Narayana Guru’s ideal was to stop just short of total effacement, to get as close as possible to the void without losing the ability to act. Those who can remain in that ideally balanced state are the most effective transformers of humanity.

 

16)         To be sure, there is no yoga for a glutton nor for one who fasts, nor is it either for one who oversleeps or is (over) wakeful.

 

         The middle way—finding a happy medium—is extolled throughout the Gita and applied here to ordinary activities. Though fine as far as it goes, this verse has more value when taken symbolically.

         Eating is used in the Gita to symbolize what we take in, what we imbibe, intellectually and emotionally as well as physically. There are those who rush around cramming in as much as they can in their allotted time, striving to maximize their experiential input. They are gluttons for action. Contrasted with them are those who withdraw into hermitic isolation, treating all events as disturbances to their peace or threats to their well-being, who are fasting in respect to action. Krishna would have us participate normally in our life as it unfolds, calmly yet with alertness. Thinking that you should be doing more, or less, is one more way of not being fully present. Balance allows for openness. Three square meals of activity each day should be about right.

         Following similar logic, the second part of the verse tells us that having our mind turned off is not helpful, but we don’t have to be maniacally wide awake all the time, either. Our relational mind must be subdued in meditation, but it has to be alert in other activities. Consciousness has phases like the moon, and a spiritual person rides the tides with good grace. It would be tedious if the moon stayed full all the time, or was always dark.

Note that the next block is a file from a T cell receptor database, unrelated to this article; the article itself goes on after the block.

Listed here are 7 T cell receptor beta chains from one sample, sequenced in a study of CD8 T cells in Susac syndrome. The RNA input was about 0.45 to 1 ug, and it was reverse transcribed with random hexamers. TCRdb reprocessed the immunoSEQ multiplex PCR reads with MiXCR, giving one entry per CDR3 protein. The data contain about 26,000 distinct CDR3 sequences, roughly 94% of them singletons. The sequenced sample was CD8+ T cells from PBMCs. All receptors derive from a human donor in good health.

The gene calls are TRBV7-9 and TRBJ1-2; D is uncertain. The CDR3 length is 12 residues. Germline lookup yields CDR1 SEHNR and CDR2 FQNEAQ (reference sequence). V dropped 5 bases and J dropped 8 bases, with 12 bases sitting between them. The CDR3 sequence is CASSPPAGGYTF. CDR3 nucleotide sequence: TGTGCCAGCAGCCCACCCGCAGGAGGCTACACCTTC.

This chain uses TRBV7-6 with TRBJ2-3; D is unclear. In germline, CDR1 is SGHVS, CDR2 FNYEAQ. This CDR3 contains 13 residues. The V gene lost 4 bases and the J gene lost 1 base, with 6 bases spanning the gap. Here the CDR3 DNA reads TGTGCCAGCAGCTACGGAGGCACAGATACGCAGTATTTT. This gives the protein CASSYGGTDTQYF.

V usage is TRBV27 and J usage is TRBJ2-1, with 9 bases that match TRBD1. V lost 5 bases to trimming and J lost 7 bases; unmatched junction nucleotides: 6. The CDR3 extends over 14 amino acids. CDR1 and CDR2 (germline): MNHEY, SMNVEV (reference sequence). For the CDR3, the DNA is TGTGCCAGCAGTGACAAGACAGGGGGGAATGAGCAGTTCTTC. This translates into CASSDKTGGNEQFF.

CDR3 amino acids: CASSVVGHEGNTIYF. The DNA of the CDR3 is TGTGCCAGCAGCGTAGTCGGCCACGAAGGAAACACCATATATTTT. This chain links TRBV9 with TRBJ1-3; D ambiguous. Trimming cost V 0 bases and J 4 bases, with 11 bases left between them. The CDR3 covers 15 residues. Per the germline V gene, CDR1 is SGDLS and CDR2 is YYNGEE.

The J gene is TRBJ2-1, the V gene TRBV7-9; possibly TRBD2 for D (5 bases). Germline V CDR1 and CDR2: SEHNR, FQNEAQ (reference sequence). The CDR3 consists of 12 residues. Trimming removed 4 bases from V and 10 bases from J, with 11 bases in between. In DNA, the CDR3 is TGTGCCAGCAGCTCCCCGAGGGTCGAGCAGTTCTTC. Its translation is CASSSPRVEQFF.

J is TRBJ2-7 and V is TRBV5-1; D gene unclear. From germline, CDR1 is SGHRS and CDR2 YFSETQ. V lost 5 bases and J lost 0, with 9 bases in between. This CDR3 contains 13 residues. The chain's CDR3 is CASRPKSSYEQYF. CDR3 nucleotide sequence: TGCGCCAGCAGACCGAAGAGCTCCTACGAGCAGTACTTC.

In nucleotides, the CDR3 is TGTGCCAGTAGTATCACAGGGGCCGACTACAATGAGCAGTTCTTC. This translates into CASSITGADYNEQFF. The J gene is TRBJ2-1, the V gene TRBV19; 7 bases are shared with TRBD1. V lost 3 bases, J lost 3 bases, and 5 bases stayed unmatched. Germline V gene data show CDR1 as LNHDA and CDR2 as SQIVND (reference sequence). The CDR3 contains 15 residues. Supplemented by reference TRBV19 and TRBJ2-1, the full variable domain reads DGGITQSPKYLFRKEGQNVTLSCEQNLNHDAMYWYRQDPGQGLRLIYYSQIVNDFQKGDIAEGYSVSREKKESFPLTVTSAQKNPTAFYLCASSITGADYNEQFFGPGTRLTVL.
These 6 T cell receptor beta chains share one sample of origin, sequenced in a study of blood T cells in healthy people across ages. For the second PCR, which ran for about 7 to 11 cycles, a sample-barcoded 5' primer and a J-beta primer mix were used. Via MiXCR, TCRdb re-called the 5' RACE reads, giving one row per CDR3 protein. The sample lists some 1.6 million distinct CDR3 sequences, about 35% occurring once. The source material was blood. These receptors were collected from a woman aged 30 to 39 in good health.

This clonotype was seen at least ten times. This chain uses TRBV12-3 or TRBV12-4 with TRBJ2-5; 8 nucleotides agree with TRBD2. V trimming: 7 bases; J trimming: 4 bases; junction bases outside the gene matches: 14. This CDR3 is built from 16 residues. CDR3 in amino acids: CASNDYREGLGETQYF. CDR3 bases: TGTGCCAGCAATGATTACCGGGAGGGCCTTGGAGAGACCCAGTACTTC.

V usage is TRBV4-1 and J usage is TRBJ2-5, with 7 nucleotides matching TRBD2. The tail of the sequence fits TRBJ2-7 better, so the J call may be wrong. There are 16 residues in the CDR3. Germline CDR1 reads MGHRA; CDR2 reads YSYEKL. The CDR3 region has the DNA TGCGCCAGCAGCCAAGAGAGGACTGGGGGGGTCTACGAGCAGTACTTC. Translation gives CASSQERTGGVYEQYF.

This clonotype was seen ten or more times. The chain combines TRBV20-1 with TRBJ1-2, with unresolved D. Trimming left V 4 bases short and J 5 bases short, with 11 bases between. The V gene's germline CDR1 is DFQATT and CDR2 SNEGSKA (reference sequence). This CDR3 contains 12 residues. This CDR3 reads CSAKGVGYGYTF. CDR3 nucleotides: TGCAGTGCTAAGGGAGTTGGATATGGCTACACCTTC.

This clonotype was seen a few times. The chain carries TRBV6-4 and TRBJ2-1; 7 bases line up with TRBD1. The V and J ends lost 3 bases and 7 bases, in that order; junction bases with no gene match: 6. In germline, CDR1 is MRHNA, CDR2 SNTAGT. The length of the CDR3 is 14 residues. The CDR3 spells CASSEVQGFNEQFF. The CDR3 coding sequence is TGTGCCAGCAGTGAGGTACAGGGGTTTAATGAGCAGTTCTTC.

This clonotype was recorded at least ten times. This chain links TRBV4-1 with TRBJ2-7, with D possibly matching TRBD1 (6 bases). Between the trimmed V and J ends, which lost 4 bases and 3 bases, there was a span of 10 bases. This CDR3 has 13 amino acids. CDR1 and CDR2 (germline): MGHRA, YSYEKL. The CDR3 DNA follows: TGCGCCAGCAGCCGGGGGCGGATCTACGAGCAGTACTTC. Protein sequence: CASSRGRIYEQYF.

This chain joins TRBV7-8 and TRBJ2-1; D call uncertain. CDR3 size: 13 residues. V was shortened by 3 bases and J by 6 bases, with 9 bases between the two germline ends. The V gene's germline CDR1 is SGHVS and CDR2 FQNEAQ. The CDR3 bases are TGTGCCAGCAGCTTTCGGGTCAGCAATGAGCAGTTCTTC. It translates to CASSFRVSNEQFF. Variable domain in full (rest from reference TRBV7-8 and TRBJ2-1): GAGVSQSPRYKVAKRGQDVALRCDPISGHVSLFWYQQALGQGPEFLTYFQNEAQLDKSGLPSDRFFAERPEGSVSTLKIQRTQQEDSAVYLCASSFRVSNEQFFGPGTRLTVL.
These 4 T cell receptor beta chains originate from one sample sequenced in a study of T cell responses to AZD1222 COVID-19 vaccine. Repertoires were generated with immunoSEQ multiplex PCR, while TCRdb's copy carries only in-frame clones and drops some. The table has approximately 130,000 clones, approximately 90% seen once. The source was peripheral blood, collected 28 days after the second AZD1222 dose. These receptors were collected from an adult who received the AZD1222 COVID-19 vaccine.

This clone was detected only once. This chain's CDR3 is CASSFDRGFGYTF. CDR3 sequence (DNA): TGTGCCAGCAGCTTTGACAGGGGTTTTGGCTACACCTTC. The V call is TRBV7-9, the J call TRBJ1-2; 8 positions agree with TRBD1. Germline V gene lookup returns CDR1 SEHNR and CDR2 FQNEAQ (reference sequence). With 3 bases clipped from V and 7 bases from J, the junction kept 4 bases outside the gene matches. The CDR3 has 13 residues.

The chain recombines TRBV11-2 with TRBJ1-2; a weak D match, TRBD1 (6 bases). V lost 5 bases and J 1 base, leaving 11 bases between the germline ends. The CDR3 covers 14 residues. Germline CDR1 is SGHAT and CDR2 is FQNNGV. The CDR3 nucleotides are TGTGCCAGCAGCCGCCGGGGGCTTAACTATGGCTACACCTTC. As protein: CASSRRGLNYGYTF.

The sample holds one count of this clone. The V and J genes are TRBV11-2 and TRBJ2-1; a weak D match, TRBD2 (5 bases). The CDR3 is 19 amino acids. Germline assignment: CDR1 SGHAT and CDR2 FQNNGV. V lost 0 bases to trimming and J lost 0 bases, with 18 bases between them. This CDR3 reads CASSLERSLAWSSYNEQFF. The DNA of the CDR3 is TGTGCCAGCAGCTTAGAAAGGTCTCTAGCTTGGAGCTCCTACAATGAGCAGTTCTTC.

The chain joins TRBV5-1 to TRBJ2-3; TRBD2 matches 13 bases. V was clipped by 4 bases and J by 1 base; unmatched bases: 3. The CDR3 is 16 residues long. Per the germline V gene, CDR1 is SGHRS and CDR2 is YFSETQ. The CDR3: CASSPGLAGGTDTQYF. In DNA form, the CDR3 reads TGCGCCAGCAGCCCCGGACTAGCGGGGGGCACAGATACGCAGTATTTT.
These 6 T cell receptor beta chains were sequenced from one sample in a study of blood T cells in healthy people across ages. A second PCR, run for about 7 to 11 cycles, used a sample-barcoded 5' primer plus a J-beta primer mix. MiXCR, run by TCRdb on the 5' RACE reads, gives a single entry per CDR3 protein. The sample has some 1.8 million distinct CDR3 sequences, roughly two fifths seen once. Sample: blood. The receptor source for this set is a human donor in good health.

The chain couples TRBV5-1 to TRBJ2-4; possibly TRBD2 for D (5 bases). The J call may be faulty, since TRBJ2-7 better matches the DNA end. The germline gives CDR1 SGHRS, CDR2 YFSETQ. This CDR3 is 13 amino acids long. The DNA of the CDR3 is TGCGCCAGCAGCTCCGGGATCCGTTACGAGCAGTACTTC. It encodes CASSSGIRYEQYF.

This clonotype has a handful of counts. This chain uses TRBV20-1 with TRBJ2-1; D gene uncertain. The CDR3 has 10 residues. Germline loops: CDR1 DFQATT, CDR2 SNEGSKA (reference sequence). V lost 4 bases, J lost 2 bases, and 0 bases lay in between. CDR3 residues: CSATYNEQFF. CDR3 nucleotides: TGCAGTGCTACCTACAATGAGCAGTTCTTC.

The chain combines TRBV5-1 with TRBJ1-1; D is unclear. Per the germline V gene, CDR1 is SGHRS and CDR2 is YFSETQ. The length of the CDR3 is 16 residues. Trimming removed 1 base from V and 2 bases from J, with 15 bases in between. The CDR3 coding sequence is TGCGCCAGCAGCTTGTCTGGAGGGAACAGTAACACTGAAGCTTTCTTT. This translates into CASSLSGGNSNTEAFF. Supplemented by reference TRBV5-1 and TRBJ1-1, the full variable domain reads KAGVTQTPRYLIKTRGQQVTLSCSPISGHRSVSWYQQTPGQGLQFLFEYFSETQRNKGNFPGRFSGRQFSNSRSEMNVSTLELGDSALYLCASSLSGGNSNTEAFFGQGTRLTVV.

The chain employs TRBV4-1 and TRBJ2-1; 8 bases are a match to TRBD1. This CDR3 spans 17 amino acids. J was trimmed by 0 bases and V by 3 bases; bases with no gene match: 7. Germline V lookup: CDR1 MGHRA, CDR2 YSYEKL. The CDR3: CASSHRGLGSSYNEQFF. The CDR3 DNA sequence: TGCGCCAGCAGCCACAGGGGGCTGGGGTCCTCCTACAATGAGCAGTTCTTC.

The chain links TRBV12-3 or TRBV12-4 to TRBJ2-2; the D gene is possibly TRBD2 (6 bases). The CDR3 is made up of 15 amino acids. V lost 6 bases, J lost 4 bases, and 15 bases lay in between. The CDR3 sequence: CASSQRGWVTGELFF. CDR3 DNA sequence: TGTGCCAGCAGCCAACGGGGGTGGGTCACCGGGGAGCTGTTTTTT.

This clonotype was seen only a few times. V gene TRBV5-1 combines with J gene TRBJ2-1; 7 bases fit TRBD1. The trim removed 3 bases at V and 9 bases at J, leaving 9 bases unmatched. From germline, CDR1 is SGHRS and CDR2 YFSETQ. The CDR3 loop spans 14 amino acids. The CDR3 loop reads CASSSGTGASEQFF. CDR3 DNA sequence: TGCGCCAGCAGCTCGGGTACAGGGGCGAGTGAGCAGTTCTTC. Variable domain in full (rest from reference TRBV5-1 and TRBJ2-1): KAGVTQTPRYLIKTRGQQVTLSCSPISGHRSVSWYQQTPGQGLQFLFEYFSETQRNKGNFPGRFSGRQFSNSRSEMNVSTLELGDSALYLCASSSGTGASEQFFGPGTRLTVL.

There is a gentle corrective here for all those who believe that acting in a certain way will bring them to the unified state of yoga. Performing austerities on the one hand, or being a whirlwind of activity on the other, are not central to yoga. If they accord with your true personality, your dharma, fine. But the tendency is to develop a spiritual ego about whatever program is adopted, and it is very important to avoid this. A self-satisfied ego is possibly the greatest stumbling block in spiritual life. So relax, loosen up, and don’t take yourself too seriously. Realize your program is but one of many possibilities. Then give it your best shot, calmly and without exaggeration.

 

17)         To one of proper food (habits) and recreation, who engages in activities in proper moderation, who sleeps and wakes in a well-regulated way, yoga takes its course painlessly.

 

         Here we have the inverse of the previous verse, presenting the positive way of balance after the earlier negative of going to extremes. The message in both is that intelligent moderation is the best way to do whatever you do.

         This verse makes it clear that there is no occult, secret path in yoga. Yogic attunement is in every sense the essence of normalcy. The problem is that what passes for normal in society is actually severely abnormal. People lost in abnormality have a difficult time discovering the happy medium or norm. They imagine that spirituality means becoming even more abnormal than they already are. But yoga is to be practiced right in the midst of our everyday activities as well as in quiet meditation. The image of the guru sitting on a mountaintop or deep in a cave is romantic, but we practice yoga in the workplace, in family and friendly relations, in the queue at the sports stadium, while driving a vehicle, and all the rest. Krishna has firmly asked Arjuna to stay and face the situation with which he is confronted, and not to run away to the Himalayas.

         Yoga taking its course painlessly underscores that yoga happens spontaneously in the midst of exactly what you are doing. It’s not about forcing yourself into unfamiliar or exotic channels. Just becoming balanced in whatever you practice is the easiest, not to mention most correct, way to be. In fact, we are approaching one of my favorite lines of the whole Gita, verse 28 below, in which the yogi “enjoys easily happiness that is ultimate.”